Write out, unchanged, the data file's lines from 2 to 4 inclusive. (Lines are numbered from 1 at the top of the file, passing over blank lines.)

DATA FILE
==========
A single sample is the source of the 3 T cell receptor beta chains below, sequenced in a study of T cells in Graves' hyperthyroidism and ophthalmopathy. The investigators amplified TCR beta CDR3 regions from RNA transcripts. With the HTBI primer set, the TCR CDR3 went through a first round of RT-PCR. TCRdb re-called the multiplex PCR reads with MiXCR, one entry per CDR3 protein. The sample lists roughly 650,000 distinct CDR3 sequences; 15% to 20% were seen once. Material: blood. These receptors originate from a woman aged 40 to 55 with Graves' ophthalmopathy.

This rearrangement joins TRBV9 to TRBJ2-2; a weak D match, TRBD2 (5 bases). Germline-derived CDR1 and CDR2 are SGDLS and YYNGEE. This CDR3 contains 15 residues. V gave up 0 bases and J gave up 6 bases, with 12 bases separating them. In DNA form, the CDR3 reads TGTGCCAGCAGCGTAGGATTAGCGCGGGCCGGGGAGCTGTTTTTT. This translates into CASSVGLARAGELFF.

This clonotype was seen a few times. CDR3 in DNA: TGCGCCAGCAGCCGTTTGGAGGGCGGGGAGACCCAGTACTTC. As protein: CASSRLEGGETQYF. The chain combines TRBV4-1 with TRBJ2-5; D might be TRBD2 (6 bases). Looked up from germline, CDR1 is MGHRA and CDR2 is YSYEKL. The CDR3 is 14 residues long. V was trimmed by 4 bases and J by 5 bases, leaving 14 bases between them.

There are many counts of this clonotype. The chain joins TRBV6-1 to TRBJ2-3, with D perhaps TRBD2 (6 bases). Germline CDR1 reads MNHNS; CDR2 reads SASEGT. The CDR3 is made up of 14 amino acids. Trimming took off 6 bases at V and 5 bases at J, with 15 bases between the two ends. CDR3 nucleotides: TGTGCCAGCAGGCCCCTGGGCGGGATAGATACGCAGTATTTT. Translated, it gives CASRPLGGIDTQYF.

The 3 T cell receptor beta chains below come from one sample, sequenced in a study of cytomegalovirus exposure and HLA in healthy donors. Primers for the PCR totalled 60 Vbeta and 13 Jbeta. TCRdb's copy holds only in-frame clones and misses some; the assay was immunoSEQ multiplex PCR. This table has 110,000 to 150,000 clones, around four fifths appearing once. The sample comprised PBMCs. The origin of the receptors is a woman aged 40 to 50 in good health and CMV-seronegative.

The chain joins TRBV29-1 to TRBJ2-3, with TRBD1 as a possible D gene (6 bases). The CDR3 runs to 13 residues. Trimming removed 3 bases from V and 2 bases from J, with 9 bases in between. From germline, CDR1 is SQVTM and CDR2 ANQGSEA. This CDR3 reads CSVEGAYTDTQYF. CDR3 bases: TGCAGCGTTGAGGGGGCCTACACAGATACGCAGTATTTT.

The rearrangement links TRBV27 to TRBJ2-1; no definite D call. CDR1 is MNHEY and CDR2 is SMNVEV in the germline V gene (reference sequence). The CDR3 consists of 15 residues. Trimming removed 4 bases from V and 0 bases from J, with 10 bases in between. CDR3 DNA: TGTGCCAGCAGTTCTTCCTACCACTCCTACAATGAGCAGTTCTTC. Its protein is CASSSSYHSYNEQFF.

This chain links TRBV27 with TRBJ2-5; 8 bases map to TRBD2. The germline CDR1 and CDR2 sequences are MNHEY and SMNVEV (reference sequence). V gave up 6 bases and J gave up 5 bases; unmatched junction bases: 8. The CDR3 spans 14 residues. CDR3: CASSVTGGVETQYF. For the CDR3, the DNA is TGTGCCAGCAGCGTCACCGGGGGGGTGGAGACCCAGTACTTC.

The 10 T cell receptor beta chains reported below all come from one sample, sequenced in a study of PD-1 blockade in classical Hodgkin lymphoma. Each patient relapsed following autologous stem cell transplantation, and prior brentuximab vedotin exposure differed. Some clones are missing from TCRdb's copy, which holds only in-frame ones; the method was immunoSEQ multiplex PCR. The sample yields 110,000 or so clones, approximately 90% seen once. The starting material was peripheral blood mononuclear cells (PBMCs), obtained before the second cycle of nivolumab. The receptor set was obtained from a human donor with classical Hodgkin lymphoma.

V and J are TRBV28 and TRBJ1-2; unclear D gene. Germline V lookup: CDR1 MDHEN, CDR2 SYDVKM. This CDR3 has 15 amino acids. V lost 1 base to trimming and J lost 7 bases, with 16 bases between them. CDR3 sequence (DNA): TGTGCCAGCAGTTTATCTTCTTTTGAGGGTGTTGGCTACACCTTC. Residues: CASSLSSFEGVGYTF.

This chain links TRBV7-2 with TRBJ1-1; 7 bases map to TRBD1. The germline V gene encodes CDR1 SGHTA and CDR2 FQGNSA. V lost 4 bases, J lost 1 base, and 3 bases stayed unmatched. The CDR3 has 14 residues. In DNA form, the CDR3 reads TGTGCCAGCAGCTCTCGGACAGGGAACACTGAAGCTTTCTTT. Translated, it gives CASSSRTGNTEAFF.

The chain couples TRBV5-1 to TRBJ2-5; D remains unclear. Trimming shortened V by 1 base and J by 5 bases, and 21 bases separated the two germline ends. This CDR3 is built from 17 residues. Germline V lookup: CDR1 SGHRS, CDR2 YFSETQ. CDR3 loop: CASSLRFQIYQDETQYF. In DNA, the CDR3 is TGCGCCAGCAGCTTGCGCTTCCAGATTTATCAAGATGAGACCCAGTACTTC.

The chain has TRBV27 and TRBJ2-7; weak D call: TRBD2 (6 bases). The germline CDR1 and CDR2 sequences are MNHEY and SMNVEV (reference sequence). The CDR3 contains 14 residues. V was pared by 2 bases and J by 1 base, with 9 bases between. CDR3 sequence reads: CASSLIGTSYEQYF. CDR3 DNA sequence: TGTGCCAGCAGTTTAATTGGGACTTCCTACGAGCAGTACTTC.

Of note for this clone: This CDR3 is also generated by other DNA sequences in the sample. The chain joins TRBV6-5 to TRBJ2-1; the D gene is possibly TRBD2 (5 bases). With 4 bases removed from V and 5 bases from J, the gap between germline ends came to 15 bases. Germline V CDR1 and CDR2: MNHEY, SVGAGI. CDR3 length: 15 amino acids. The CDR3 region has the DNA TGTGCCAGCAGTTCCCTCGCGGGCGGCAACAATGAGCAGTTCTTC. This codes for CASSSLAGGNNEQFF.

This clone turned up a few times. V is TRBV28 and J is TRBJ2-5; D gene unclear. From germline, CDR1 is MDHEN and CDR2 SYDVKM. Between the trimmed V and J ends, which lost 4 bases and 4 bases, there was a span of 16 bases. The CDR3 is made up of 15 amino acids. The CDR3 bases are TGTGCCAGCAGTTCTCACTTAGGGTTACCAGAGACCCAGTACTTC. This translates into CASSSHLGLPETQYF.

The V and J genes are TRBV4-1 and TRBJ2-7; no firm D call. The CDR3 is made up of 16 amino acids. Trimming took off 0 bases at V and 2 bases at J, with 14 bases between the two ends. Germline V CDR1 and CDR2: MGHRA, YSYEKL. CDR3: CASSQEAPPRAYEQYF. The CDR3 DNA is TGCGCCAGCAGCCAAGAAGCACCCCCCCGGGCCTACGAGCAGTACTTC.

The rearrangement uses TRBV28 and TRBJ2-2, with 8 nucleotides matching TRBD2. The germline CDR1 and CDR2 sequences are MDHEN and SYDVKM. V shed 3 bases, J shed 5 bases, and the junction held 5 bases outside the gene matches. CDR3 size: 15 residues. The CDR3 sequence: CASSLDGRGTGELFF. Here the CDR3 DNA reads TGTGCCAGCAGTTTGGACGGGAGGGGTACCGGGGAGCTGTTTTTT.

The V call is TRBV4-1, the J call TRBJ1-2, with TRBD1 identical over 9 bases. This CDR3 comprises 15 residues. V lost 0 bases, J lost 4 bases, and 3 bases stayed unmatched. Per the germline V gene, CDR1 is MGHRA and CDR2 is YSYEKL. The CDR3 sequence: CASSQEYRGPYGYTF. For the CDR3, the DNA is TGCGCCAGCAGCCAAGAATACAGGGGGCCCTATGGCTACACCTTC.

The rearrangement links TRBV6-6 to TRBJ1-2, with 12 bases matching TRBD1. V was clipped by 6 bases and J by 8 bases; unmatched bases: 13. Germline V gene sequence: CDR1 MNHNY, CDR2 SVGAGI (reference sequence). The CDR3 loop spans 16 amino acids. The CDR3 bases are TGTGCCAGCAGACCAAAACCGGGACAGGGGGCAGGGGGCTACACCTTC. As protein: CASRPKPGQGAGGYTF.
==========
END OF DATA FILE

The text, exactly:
This rearrangement joins TRBV9 to TRBJ2-2; a weak D match, TRBD2 (5 bases). Germline-derived CDR1 and CDR2 are SGDLS and YYNGEE. This CDR3 contains 15 residues. V gave up 0 bases and J gave up 6 bases, with 12 bases separating them. In DNA form, the CDR3 reads TGTGCCAGCAGCGTAGGATTAGCGCGGGCCGGGGAGCTGTTTTTT. This translates into CASSVGLARAGELFF.

This clonotype was seen a few times. CDR3 in DNA: TGCGCCAGCAGCCGTTTGGAGGGCGGGGAGACCCAGTACTTC. As protein: CASSRLEGGETQYF. The chain combines TRBV4-1 with TRBJ2-5; D might be TRBD2 (6 bases). Looked up from germline, CDR1 is MGHRA and CDR2 is YSYEKL. The CDR3 is 14 residues long. V was trimmed by 4 bases and J by 5 bases, leaving 14 bases between them.

There are many counts of this clonotype. The chain joins TRBV6-1 to TRBJ2-3, with D perhaps TRBD2 (6 bases). Germline CDR1 reads MNHNS; CDR2 reads SASEGT. The CDR3 is made up of 14 amino acids. Trimming took off 6 bases at V and 5 bases at J, with 15 bases between the two ends. CDR3 nucleotides: TGTGCCAGCAGGCCCCTGGGCGGGATAGATACGCAGTATTTT. Translated, it gives CASRPLGGIDTQYF.